A unique collection of essays about modern British poets in their own words Four times each year, the Poetry Book Society selects the best poetry titles being published and asks the poet to write 500 words on their own work at the time of its publication. The PBS bulletin has published some of the most revealing, candid and insightful statements these poets have ever made. DON'T ASK ME WHAT I MEAN selects the best of these pieces. A genuine Who's Who of late 20th-century verse - Auden, Raine, Gunn, Hughes (who also contributes a remarkable short essay on Sylvia Plath's Ariel), Heaney, R.S. Thomas, Betjeman, Larkin, Merwin, Hecht, Paul Muldoon, Craig Raine, Norman McCaig, Geoffrey Hill, Tom Paulin, Derek Mahon, Sean O'Brien, up to and including contemporary notables such as Simon Armitage, Shapcott, Glyn Maxwell, Lavinia Greenlaw, Carol Ann Duffy, Wendy Cope, Michael Donaghy and Paul Farley.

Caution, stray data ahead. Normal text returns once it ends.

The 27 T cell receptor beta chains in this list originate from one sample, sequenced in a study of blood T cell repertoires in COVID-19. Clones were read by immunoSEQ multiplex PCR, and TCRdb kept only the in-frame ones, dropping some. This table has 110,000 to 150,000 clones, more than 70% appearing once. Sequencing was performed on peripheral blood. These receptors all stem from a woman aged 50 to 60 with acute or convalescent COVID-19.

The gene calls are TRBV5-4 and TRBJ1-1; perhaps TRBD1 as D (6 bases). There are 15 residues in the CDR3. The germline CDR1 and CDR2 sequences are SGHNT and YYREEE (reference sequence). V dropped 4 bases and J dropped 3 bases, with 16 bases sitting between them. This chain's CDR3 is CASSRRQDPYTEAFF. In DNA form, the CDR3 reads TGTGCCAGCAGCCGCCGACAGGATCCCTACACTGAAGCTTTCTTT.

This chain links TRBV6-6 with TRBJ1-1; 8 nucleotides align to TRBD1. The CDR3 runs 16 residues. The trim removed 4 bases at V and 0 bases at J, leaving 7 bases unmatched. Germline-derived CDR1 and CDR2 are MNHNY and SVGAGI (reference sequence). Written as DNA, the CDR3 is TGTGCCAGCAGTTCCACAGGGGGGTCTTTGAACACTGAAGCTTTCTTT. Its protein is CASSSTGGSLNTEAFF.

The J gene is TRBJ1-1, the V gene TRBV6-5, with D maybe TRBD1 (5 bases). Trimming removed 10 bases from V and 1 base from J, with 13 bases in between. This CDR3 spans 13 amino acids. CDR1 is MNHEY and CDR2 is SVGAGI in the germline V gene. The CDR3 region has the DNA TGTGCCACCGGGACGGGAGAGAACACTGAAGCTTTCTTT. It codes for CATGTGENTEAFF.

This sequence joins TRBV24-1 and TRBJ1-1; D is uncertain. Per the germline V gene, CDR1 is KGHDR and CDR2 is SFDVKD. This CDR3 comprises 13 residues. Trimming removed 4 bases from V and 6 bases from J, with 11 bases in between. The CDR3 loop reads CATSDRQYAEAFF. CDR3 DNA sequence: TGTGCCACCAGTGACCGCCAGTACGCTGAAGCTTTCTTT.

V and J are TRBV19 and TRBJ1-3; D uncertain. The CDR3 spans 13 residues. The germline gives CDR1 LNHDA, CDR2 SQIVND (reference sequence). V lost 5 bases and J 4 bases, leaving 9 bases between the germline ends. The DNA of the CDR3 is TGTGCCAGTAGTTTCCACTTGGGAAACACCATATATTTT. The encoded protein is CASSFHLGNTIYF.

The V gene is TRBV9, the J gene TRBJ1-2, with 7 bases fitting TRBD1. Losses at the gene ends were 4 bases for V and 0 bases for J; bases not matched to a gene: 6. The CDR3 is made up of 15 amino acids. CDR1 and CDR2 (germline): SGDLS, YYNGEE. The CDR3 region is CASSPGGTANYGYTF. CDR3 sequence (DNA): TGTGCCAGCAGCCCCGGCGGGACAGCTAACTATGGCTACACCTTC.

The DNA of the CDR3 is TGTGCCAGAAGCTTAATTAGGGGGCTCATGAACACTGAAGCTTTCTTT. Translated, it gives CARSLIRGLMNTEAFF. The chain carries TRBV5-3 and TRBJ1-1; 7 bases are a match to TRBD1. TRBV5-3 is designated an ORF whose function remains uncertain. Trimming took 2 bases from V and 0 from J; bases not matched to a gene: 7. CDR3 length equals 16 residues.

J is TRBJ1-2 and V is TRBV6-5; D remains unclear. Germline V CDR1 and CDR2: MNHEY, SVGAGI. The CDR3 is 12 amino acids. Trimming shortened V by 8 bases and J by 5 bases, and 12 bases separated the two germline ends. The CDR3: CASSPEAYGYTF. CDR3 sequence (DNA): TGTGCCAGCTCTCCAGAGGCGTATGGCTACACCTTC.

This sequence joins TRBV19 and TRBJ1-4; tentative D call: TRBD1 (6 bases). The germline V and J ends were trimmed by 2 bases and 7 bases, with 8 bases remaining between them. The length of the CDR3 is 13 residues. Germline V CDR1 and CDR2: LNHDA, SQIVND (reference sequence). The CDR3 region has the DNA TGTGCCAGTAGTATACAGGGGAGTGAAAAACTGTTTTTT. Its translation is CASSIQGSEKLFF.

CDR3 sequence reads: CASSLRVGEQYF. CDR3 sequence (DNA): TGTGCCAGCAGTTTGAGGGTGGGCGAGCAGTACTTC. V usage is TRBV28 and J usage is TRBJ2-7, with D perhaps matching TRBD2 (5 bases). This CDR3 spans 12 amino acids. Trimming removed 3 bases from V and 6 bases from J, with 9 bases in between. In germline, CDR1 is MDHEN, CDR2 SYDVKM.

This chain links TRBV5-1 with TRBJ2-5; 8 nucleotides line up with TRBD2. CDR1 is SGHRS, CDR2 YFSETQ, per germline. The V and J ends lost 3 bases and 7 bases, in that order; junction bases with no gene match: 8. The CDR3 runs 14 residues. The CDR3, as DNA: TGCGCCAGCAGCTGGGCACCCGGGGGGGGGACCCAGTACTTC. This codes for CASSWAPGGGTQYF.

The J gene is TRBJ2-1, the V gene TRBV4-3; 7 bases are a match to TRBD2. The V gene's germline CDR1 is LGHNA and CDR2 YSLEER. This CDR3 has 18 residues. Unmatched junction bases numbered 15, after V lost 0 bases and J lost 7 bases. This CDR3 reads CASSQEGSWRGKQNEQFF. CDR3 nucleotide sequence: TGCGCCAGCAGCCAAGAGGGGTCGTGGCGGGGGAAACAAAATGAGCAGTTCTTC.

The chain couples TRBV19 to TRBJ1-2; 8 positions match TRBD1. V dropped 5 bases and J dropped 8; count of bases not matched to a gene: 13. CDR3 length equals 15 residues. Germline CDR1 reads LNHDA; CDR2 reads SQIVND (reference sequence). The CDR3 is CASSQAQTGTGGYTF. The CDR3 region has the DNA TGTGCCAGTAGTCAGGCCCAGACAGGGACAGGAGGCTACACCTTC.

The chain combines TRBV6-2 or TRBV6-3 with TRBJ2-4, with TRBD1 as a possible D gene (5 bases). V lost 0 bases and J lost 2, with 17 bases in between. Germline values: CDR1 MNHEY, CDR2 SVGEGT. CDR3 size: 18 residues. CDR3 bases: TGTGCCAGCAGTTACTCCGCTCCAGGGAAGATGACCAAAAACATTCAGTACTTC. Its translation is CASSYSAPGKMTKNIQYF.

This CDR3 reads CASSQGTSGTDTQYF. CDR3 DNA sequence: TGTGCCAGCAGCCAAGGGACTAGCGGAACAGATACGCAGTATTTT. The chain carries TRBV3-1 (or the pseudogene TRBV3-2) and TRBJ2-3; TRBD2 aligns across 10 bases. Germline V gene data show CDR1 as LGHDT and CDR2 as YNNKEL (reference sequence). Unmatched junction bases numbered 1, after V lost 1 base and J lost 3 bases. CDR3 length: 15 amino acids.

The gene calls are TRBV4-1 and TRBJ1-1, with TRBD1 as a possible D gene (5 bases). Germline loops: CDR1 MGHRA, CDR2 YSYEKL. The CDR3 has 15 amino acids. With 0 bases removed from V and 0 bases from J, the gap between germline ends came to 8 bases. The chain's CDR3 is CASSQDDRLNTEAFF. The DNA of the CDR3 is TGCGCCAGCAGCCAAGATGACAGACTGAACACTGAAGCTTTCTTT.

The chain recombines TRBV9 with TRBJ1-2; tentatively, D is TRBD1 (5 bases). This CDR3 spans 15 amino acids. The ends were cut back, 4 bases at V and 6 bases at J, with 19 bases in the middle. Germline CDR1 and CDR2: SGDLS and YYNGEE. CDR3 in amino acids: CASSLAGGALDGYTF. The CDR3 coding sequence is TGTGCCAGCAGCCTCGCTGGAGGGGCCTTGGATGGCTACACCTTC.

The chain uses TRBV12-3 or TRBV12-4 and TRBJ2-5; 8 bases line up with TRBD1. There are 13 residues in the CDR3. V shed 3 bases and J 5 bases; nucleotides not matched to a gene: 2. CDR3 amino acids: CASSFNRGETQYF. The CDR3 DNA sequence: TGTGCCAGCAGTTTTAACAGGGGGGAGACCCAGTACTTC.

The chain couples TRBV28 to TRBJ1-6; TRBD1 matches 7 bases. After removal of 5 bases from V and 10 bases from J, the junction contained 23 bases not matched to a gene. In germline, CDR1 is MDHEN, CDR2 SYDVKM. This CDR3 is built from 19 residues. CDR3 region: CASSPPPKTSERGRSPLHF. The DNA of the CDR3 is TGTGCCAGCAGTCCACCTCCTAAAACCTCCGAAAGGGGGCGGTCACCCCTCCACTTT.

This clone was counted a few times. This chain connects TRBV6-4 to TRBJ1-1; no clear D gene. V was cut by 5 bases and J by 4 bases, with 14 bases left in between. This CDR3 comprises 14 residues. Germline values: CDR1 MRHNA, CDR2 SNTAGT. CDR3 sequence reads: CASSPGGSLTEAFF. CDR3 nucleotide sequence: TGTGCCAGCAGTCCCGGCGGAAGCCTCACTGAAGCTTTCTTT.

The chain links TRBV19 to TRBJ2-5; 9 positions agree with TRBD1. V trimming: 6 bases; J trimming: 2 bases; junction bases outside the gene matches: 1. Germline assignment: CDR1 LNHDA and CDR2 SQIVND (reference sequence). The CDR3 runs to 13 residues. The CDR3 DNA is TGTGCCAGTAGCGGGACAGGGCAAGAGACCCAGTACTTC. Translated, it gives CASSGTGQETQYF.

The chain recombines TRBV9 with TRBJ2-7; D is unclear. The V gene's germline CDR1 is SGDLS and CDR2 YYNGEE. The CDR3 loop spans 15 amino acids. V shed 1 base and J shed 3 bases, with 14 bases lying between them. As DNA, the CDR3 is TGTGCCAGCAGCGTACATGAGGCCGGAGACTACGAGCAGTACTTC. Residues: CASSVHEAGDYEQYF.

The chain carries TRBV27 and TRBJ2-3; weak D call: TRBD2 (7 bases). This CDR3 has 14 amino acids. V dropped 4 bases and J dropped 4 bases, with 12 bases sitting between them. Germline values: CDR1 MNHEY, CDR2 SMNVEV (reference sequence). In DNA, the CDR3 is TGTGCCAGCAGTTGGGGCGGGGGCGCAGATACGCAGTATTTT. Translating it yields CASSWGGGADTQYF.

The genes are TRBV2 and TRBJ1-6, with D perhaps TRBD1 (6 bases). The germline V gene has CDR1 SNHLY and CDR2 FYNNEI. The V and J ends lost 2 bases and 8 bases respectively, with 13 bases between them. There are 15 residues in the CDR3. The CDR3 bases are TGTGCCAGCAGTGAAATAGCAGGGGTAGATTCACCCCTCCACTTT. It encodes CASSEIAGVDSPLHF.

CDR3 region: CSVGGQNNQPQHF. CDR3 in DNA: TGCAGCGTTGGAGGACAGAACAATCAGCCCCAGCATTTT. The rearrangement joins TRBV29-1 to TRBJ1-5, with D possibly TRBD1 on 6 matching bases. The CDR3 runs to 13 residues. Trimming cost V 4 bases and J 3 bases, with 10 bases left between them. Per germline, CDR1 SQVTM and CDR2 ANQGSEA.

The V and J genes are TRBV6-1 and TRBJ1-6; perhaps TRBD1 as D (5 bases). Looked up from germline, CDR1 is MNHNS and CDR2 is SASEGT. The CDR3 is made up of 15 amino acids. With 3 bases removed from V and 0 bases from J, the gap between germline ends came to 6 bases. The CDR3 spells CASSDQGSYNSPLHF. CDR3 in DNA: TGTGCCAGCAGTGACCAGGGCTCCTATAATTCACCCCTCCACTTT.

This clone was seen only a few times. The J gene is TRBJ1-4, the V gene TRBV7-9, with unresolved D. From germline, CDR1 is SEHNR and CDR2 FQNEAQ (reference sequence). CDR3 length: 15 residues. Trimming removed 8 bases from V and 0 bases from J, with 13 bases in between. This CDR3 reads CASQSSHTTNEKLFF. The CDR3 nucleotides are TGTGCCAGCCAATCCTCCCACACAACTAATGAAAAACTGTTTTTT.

Don Paterson's most recent poetry collection, Landing Light , won the 2001 Whitbread Poetry Award, and also received the 2003 T. S. Eliot Prize - making him the first poet to have won the award twice. He works as a musician and editor, teaches at the University of St Andrews, and lives in Kirriemuir, Scotland. Clare Brown was Director of the Poetry Book Society from 1996 to 2003. She is the author of The Creation Myths (2005) and Dream Laboratory (2007), both published by Bloomsbury.